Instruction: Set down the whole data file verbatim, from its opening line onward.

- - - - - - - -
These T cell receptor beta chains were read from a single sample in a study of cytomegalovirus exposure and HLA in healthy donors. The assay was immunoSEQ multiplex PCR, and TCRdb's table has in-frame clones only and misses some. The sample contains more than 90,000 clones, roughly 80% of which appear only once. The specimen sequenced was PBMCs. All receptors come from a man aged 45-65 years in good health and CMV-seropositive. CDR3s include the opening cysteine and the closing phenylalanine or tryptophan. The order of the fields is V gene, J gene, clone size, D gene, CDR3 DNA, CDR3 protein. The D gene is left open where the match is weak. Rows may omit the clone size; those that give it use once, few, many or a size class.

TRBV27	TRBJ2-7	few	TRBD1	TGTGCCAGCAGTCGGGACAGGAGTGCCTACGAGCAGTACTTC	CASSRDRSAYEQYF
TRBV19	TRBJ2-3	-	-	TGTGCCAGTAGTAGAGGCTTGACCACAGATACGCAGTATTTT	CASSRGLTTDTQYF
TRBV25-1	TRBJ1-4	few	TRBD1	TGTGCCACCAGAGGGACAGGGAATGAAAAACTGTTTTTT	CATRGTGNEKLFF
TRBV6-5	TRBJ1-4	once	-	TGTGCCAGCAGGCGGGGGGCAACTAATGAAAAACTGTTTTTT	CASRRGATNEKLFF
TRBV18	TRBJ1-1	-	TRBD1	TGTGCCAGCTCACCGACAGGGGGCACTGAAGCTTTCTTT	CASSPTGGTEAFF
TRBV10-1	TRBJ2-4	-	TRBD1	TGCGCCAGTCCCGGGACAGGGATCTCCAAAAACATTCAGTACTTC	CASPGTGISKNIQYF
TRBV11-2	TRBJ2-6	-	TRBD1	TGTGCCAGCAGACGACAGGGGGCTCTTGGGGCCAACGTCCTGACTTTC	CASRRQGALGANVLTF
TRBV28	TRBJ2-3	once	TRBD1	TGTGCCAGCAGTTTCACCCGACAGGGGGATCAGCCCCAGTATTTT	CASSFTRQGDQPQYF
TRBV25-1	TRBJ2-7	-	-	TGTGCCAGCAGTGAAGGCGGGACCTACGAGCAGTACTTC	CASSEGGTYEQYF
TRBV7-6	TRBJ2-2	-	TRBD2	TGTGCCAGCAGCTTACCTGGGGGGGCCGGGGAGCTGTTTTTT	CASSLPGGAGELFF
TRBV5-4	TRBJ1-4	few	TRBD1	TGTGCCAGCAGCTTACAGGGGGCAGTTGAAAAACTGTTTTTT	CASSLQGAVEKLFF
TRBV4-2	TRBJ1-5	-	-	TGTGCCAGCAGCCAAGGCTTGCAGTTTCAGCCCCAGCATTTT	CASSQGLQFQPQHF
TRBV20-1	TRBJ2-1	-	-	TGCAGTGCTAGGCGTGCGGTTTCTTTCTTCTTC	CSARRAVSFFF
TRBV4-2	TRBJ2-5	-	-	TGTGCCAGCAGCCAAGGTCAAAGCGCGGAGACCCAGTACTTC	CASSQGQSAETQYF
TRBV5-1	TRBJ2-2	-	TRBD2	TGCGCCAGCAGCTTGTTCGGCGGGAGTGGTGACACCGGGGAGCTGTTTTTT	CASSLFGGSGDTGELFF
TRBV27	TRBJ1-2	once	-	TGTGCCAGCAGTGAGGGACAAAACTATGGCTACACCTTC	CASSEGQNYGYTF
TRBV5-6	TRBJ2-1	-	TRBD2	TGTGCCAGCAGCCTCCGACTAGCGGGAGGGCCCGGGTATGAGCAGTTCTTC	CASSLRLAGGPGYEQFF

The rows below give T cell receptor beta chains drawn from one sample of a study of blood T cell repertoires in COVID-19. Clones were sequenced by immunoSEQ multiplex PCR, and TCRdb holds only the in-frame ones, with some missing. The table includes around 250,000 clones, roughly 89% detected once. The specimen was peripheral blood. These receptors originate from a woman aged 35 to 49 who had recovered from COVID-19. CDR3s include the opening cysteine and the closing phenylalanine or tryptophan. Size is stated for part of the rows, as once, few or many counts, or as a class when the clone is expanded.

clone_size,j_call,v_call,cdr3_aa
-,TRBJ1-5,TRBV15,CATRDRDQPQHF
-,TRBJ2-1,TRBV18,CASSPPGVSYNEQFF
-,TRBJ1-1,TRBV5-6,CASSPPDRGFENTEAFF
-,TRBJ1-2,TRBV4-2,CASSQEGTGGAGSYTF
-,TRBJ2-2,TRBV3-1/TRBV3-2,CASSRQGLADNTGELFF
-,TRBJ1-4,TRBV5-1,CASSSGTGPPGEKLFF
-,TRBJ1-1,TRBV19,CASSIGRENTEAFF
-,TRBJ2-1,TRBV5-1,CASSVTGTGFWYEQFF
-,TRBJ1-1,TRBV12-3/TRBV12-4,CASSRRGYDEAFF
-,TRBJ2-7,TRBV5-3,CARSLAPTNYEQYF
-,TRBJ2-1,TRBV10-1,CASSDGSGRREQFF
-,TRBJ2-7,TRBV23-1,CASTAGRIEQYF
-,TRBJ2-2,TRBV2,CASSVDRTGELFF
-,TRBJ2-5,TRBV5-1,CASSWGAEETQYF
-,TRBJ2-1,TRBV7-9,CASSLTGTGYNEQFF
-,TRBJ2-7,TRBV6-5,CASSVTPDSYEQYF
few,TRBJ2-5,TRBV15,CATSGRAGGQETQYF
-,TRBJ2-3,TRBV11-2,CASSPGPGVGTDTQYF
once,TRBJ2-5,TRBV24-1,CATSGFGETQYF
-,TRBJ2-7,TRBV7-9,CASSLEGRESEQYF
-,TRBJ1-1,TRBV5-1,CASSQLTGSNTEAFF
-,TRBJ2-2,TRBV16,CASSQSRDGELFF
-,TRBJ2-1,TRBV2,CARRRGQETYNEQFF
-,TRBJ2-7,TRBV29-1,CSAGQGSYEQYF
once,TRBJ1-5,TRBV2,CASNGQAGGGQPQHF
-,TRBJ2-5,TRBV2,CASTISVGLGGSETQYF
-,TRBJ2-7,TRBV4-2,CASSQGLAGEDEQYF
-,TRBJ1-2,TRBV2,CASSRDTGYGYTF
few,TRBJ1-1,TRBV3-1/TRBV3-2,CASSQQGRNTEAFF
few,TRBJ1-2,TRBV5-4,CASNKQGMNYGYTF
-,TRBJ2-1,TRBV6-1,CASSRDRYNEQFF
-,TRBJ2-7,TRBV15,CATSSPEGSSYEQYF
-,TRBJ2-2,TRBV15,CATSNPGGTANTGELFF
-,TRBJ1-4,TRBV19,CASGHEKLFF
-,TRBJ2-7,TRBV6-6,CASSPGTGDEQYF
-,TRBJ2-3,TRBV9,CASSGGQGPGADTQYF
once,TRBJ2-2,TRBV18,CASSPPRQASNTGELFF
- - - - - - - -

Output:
These T cell receptor beta chains were read from a single sample in a study of cytomegalovirus exposure and HLA in healthy donors. The assay was immunoSEQ multiplex PCR, and TCRdb's table has in-frame clones only and misses some. The sample contains more than 90,000 clones, roughly 80% of which appear only once. The specimen sequenced was PBMCs. All receptors come from a man aged 45-65 years in good health and CMV-seropositive. CDR3s include the opening cysteine and the closing phenylalanine or tryptophan. The order of the fields is V gene, J gene, clone size, D gene, CDR3 DNA, CDR3 protein. The D gene is left open where the match is weak. Rows may omit the clone size; those that give it use once, few, many or a size class.

TRBV27	TRBJ2-7	few	TRBD1	TGTGCCAGCAGTCGGGACAGGAGTGCCTACGAGCAGTACTTC	CASSRDRSAYEQYF
TRBV19	TRBJ2-3	-	-	TGTGCCAGTAGTAGAGGCTTGACCACAGATACGCAGTATTTT	CASSRGLTTDTQYF
TRBV25-1	TRBJ1-4	few	TRBD1	TGTGCCACCAGAGGGACAGGGAATGAAAAACTGTTTTTT	CATRGTGNEKLFF
TRBV6-5	TRBJ1-4	once	-	TGTGCCAGCAGGCGGGGGGCAACTAATGAAAAACTGTTTTTT	CASRRGATNEKLFF
TRBV18	TRBJ1-1	-	TRBD1	TGTGCCAGCTCACCGACAGGGGGCACTGAAGCTTTCTTT	CASSPTGGTEAFF
TRBV10-1	TRBJ2-4	-	TRBD1	TGCGCCAGTCCCGGGACAGGGATCTCCAAAAACATTCAGTACTTC	CASPGTGISKNIQYF
TRBV11-2	TRBJ2-6	-	TRBD1	TGTGCCAGCAGACGACAGGGGGCTCTTGGGGCCAACGTCCTGACTTTC	CASRRQGALGANVLTF
TRBV28	TRBJ2-3	once	TRBD1	TGTGCCAGCAGTTTCACCCGACAGGGGGATCAGCCCCAGTATTTT	CASSFTRQGDQPQYF
TRBV25-1	TRBJ2-7	-	-	TGTGCCAGCAGTGAAGGCGGGACCTACGAGCAGTACTTC	CASSEGGTYEQYF
TRBV7-6	TRBJ2-2	-	TRBD2	TGTGCCAGCAGCTTACCTGGGGGGGCCGGGGAGCTGTTTTTT	CASSLPGGAGELFF
TRBV5-4	TRBJ1-4	few	TRBD1	TGTGCCAGCAGCTTACAGGGGGCAGTTGAAAAACTGTTTTTT	CASSLQGAVEKLFF
TRBV4-2	TRBJ1-5	-	-	TGTGCCAGCAGCCAAGGCTTGCAGTTTCAGCCCCAGCATTTT	CASSQGLQFQPQHF
TRBV20-1	TRBJ2-1	-	-	TGCAGTGCTAGGCGTGCGGTTTCTTTCTTCTTC	CSARRAVSFFF
TRBV4-2	TRBJ2-5	-	-	TGTGCCAGCAGCCAAGGTCAAAGCGCGGAGACCCAGTACTTC	CASSQGQSAETQYF
TRBV5-1	TRBJ2-2	-	TRBD2	TGCGCCAGCAGCTTGTTCGGCGGGAGTGGTGACACCGGGGAGCTGTTTTTT	CASSLFGGSGDTGELFF
TRBV27	TRBJ1-2	once	-	TGTGCCAGCAGTGAGGGACAAAACTATGGCTACACCTTC	CASSEGQNYGYTF
TRBV5-6	TRBJ2-1	-	TRBD2	TGTGCCAGCAGCCTCCGACTAGCGGGAGGGCCCGGGTATGAGCAGTTCTTC	CASSLRLAGGPGYEQFF

The rows below give T cell receptor beta chains drawn from one sample of a study of blood T cell repertoires in COVID-19. Clones were sequenced by immunoSEQ multiplex PCR, and TCRdb holds only the in-frame ones, with some missing. The table includes around 250,000 clones, roughly 89% detected once. The specimen was peripheral blood. These receptors originate from a woman aged 35 to 49 who had recovered from COVID-19. CDR3s include the opening cysteine and the closing phenylalanine or tryptophan. Size is stated for part of the rows, as once, few or many counts, or as a class when the clone is expanded.

clone_size,j_call,v_call,cdr3_aa
-,TRBJ1-5,TRBV15,CATRDRDQPQHF
-,TRBJ2-1,TRBV18,CASSPPGVSYNEQFF
-,TRBJ1-1,TRBV5-6,CASSPPDRGFENTEAFF
-,TRBJ1-2,TRBV4-2,CASSQEGTGGAGSYTF
-,TRBJ2-2,TRBV3-1/TRBV3-2,CASSRQGLADNTGELFF
-,TRBJ1-4,TRBV5-1,CASSSGTGPPGEKLFF
-,TRBJ1-1,TRBV19,CASSIGRENTEAFF
-,TRBJ2-1,TRBV5-1,CASSVTGTGFWYEQFF
-,TRBJ1-1,TRBV12-3/TRBV12-4,CASSRRGYDEAFF
-,TRBJ2-7,TRBV5-3,CARSLAPTNYEQYF
-,TRBJ2-1,TRBV10-1,CASSDGSGRREQFF
-,TRBJ2-7,TRBV23-1,CASTAGRIEQYF
-,TRBJ2-2,TRBV2,CASSVDRTGELFF
-,TRBJ2-5,TRBV5-1,CASSWGAEETQYF
-,TRBJ2-1,TRBV7-9,CASSLTGTGYNEQFF
-,TRBJ2-7,TRBV6-5,CASSVTPDSYEQYF
few,TRBJ2-5,TRBV15,CATSGRAGGQETQYF
-,TRBJ2-3,TRBV11-2,CASSPGPGVGTDTQYF
once,TRBJ2-5,TRBV24-1,CATSGFGETQYF
-,TRBJ2-7,TRBV7-9,CASSLEGRESEQYF
-,TRBJ1-1,TRBV5-1,CASSQLTGSNTEAFF
-,TRBJ2-2,TRBV16,CASSQSRDGELFF
-,TRBJ2-1,TRBV2,CARRRGQETYNEQFF
-,TRBJ2-7,TRBV29-1,CSAGQGSYEQYF
once,TRBJ1-5,TRBV2,CASNGQAGGGQPQHF
-,TRBJ2-5,TRBV2,CASTISVGLGGSETQYF
-,TRBJ2-7,TRBV4-2,CASSQGLAGEDEQYF
-,TRBJ1-2,TRBV2,CASSRDTGYGYTF
few,TRBJ1-1,TRBV3-1/TRBV3-2,CASSQQGRNTEAFF
few,TRBJ1-2,TRBV5-4,CASNKQGMNYGYTF
-,TRBJ2-1,TRBV6-1,CASSRDRYNEQFF
-,TRBJ2-7,TRBV15,CATSSPEGSSYEQYF
-,TRBJ2-2,TRBV15,CATSNPGGTANTGELFF
-,TRBJ1-4,TRBV19,CASGHEKLFF
-,TRBJ2-7,TRBV6-6,CASSPGTGDEQYF
-,TRBJ2-3,TRBV9,CASSGGQGPGADTQYF
once,TRBJ2-2,TRBV18,CASSPPRQASNTGELFF